Introduction to Information Retrieval Probabilistic IR topics Classical probabilistic retrieval model Probability ranking principle, etc. Binary independence model (≈ Naïve Bayes text cat) (Okapi) BM25 Bayesian networks for text retrieval Language model approach to IR An important emphasis in recent work Probabilistic methods are one of the oldest but also one of the currently hottest topics in IR.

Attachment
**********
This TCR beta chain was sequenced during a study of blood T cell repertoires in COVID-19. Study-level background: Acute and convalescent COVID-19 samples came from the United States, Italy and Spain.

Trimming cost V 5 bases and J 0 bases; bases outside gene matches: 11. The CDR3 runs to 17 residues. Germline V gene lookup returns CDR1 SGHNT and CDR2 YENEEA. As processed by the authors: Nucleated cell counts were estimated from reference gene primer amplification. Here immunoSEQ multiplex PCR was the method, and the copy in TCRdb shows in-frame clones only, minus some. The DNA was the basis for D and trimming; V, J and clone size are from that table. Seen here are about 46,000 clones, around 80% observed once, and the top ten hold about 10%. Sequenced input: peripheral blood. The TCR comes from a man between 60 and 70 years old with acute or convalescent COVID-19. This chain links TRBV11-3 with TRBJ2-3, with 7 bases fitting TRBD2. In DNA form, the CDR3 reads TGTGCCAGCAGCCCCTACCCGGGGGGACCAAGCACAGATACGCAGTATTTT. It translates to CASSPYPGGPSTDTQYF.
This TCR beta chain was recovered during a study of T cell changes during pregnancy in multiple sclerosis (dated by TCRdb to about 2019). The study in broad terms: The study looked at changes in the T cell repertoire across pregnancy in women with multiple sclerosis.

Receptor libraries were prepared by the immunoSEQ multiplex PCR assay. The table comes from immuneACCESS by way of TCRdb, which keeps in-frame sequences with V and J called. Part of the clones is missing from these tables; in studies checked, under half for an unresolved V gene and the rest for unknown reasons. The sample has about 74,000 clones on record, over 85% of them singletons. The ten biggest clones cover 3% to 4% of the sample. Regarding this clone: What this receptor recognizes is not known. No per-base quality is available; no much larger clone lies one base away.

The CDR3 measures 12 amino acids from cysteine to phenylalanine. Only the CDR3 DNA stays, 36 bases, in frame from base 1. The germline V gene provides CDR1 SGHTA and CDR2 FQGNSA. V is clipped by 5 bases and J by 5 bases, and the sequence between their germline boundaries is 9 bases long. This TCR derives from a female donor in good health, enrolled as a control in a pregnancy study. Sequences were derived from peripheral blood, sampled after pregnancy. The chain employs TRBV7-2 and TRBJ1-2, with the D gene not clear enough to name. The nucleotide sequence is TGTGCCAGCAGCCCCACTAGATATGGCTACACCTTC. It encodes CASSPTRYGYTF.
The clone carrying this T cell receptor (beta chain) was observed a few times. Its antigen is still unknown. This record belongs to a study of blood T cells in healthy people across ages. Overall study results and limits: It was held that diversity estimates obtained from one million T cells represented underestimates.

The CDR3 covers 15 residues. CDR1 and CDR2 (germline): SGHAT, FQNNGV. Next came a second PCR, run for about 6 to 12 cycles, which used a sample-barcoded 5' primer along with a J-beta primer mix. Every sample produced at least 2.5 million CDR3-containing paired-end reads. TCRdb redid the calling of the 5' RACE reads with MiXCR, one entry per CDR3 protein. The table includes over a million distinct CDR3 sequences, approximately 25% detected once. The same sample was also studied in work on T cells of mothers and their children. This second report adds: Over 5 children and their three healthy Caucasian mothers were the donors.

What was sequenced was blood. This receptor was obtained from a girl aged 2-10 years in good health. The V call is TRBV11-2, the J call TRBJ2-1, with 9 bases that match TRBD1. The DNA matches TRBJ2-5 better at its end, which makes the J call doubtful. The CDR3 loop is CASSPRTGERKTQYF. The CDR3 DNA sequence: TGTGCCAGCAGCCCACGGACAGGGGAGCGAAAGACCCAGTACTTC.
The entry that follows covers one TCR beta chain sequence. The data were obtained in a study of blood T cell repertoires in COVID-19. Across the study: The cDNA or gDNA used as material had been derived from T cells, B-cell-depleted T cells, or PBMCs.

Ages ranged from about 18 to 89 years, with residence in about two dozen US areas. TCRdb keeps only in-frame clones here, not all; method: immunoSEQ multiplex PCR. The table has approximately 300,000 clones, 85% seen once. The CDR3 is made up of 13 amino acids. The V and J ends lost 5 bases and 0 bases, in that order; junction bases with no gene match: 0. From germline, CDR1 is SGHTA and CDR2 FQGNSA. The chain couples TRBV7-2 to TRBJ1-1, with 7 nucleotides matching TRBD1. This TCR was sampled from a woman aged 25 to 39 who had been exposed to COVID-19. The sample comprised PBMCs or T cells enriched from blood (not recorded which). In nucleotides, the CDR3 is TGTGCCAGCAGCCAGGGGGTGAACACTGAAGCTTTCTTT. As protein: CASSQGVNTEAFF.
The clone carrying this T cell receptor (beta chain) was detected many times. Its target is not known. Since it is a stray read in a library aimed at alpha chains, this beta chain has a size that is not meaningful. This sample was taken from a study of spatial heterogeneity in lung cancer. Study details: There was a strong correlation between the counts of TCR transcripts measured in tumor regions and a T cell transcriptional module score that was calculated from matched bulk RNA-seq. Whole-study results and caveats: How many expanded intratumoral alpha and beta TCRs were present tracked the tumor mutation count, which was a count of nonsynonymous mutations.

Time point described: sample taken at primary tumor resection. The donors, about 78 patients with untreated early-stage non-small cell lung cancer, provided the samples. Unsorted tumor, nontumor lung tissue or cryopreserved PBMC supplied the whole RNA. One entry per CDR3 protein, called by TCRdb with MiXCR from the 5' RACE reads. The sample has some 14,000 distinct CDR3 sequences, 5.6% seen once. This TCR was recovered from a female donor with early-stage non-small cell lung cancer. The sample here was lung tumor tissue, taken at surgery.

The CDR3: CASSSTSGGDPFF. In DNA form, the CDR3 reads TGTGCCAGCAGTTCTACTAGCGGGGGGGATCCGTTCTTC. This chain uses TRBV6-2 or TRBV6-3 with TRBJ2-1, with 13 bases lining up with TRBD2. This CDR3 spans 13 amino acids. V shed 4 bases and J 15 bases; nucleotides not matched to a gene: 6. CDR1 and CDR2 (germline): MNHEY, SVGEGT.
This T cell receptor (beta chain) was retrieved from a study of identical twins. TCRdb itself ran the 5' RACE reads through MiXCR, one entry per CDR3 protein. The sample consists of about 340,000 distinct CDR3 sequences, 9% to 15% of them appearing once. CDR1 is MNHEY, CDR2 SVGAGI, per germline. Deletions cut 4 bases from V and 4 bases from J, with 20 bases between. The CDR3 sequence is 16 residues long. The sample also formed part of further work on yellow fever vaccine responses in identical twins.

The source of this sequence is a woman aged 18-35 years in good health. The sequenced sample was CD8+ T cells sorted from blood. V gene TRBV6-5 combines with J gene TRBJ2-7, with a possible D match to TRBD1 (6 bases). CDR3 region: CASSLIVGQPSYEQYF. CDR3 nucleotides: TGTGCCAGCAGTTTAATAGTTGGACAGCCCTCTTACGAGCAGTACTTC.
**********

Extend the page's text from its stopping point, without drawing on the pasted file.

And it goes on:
Introduction to Information Retrieval Introduction to Information Retrieval Lecture Probabilistic Information Retrieval Introduction to Information Retrieval Why probabilities in IR? User Information Need Documents Document Representation Query Representation Query Representation How to match? In vector space model (VSM), matching between each document and query is attempted in a semantically imprecise space of index terms. Probabilities provide a principled foundation for uncertain reasoning. Can we use probabilities to quantify our uncertainties? Uncertain guess of whether document has relevant content Understanding of user need is uncertain Introduction to Information Retrieval Probabilistic IR topics Classical probabilistic retrieval model Probability ranking principle, etc. Binary independence model ( Nave Bayes text cat) (Okapi) BM25 Bayesian networks for text retrieval Language model approach to IR An important emphasis in recent work Probabilistic methods are one of the oldest but also one of the currently hottest topics in IR. Introduction to Information Retrieval The document ranking problem We have a collection of documents User issues a query A list of documents needs to be returned Ranking method is the core of an IR system: In what order do we present documents to the user? We want the best document to be first, second best second, etc. Idea: Rank by probability of relevance of the document w.r.t. information need P(R=1|document i, query) Introduction to Information Retrieval For events A and B: Bayes Rule Odds: Prior Recall a few probability basics Posterior Introduction to Information Retrieval Probability Ranking Principle Let x represent a document in the collection. Let R represent relevance of a document w.r.t. given (fixed) query and let R=1 represent relevant and R=0 not relevant. p(x|R=1), p(x|R=0) - probability that if a relevant (not relevant) document is retrieved, it is x. Need to find p(R=1|x) - probability that a document x is relevant. p(R=1),p(R=0) - prior probability of retrieving a relevant or non-relevant document Introduction to Information Retrieval Probability Ranking Principle How do we compute all those probabilities? Do not know exact probabilities, have to use estimates Binary Independence Model (BIM) which we discuss next is the simplest model Questionable assumptions Relevance of each document is independent of relevance of other documents. Really, its bad to keep on returning duplicates term independence assumption terms contributions to relevance are treated as independent events. Introduction to Information Retrieval Probabilistic Retrieval Strategy Estimate how terms contribute to relevance How do things like tf, df, and document length influence your judgments about document relevance? A more nuanced answer is the Okapi formulae Sprck Jones / Robertson Combine to find document relevance probability Order documents by decreasing probability Introduction to Information Retrieval Probabilistic Ranking Basic concept: For a given query, if we know some documents that are relevant, terms that occur in those documents should be given greater weighting in searching for other relevant documents. By making assumptions about the distribution of terms and applying Bayes Theorem, it is possible to derive weights theoretically. Van Rijsbergen Introduction to Information Retrieval Binary Independence Model Traditionally used in conjunction with PRP Binary = Boolean: documents are represented as binary incidence vectors of terms (cf. IIR Chapter 1): iff term i is present in document x. Independence: terms occur in documents independently Different documents can be modeled as the same vector Introduction to Information Retrieval Binary Independence Model Queries: binary term incidence vectors Given query q, for each document d need to compute p(R|q,d). replace with computing p(R|q,x) where x is binary term incidence vector representing d. Interested only in ranking Will use odds and Bayes Rule: Introduction to Information Retrieval Binary Independence Model Using Independence Assumption: Constant for a given query Needs estimation Introduction to Information Retrieval Binary Independence Model Since x i is either 0 or 1 : Let Assume, for all terms not occurring in the query (q i =0) Introduction to Information Retrieval documentrelevant (R=1)not relevant (R=0) term presentx i = 1pipi riri term absentx i = 0(1 p i )(1 r i ) Introduction to Information Retrieval All matching terms Non-matching query terms Binary Independence Model All matching terms All query terms Introduction to Information Retrieval Binary Independence Model Constant for each query Only quantity to be estimated for rankings Retrieval Status Value: Introduction to Information Retrieval Binary Independence Model All boils down to computing RSV. So, how do we compute c i s from our data ? The c i are log odds ratios They function as the term weights in this model Introduction to Information Retrieval Binary Independence Model Estimating RSV coefficients in theory For each term i look at this table of document counts: Estimates: For now, assume no zero terms. See later lecture. Introduction to Information Retrieval Estimation key challenge If non-relevant documents are approximated by the whole collection, then r i (prob. of occurrence in non-relevant documents for query) is n/N and Introduction to Information Retrieval Estimation key challenge p i (probability of occurrence in relevant documents) cannot be approximated as easily p i can be estimated in various ways: from relevant documents if know some Relevance weighting can be used in a feedback loop constant (Croft and Harper combination match) then just get idf weighting of terms (with p i =0.5 ) proportional to prob. of occurrence in collection Greiff (SIGIR 1998) argues for 1/3 + 2/3 df i /N Introduction to Information Retrieval Probabilistic Relevance Feedback 1.Guess a preliminary probabilistic description of R=1 documents and use it to retrieve a first set of documents 2.Interact with the user to refine the description: learn some definite members with R=1 and R=0 3.Reestimate p i and r i on the basis of these Or can combine new information with original guess (use Bayesian prior): 4.Repeat, thus generating a succession of approximations to relevant documents is prior weight Introduction to Information Retrieval 22 Iteratively estimating p i and r i (= Pseudo-relevance feedback) 1.Assume that p i is constant over all x i in query and r i as before p i = 0.5 (even odds) for any given doc 2.Determine guess of relevant document set: V is fixed size set of highest ranked documents on this model 3.We need to improve our guesses for p i and r i, so Use distribution of x i in docs in V. Let V i be set of documents containing x i p i = |V i | / |V| Assume if not retrieved then not relevant r i = (n i |V i |) / (N |V|) 4.Go to 2. until converges then return ranking Introduction to Information Retrieval Okapi BM25: A Non-binary Model The BIM was originally designed for short catalog records of fairly consistent length, and it works reasonably in these contexts For modern full-text search collections, a model should pay attention to term frequency and document length BestMatch25 (a.k.a BM25 or Okapi) is sensitive to these quantities From 1994 until today, BM25 is one of the most widely used and robust retrieval models 23 Introduction to Information Retrieval Okapi BM25: A Nonbinary Model The simplest score for document d is just idf weighting of the query terms present in the document: Improve this formula by factoring in the term frequency and document length: tf td : term frequency in document d L d (Lave): length of document d (average document length in the whole collection) k 1 : tuning parameter controlling the document term frequency scaling b: tuning parameter controlling the scaling by document length 24 Introduction to Information Retrieval Saturation function For high values of k 1, increments in tf i continue to contribute significantly to the score Contributions tail off quickly for low values of k 1 Introduction to Information Retrieval Document length normalization Introduction to Information Retrieval Okapi BM25: A Nonbinary Model If the query is long, we might also use similar weighting for query terms tf tq : term frequency in the query q k 3 : tuning parameter controlling term frequency scaling of the query No length normalisation of queries (because retrieval is being done with respect to a single fixed query) The above tuning parameters should ideally be set to optimize performance on a development test collection. In the absence of such optimisation, experiments have shown reasonable values are to set k 1 and k 3 to a value between 1.2 and 2 and b =